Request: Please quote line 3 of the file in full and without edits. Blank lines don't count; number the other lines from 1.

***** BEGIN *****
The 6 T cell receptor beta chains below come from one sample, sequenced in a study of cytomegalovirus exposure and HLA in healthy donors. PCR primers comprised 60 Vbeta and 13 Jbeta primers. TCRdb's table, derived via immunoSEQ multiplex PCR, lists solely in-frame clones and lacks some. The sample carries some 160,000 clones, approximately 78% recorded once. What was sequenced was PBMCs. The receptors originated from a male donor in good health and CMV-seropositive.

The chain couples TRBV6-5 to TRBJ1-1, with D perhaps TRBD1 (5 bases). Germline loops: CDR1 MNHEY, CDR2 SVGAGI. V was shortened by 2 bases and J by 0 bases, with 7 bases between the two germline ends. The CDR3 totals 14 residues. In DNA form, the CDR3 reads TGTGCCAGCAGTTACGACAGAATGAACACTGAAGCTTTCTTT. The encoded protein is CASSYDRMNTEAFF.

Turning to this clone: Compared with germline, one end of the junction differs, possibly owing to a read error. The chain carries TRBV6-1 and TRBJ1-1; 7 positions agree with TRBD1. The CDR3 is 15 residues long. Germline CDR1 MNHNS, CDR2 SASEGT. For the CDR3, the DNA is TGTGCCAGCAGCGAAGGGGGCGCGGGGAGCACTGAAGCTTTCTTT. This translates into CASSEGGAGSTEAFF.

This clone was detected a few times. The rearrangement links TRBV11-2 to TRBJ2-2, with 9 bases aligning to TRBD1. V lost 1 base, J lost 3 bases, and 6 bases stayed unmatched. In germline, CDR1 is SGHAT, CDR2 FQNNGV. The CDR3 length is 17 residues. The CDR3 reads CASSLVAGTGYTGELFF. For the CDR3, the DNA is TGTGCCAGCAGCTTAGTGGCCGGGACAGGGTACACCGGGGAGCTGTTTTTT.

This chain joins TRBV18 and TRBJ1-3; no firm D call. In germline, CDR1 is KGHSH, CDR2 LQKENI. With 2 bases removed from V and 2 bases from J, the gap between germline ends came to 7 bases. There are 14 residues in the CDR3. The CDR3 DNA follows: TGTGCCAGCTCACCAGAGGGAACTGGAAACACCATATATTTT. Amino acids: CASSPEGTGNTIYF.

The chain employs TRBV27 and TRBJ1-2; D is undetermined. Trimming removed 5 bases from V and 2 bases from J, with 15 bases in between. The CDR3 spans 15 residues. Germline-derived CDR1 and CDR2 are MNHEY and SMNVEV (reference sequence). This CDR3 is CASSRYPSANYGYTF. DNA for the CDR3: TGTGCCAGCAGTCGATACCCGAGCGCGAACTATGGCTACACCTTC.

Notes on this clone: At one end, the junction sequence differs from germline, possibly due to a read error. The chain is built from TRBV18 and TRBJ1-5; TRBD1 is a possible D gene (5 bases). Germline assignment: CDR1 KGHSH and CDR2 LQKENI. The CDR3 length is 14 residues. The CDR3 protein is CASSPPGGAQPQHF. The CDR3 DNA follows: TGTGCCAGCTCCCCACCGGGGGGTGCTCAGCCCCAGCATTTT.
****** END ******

Turning to this clone: Compared with germline, one end of the junction differs, possibly owing to a read error. The chain carries TRBV6-1 and TRBJ1-1; 7 positions agree with TRBD1. The CDR3 is 15 residues long. Germline CDR1 MNHNS, CDR2 SASEGT. For the CDR3, the DNA is TGTGCCAGCAGCGAAGGGGGCGCGGGGAGCACTGAAGCTTTCTTT. This translates into CASSEGGAGSTEAFF.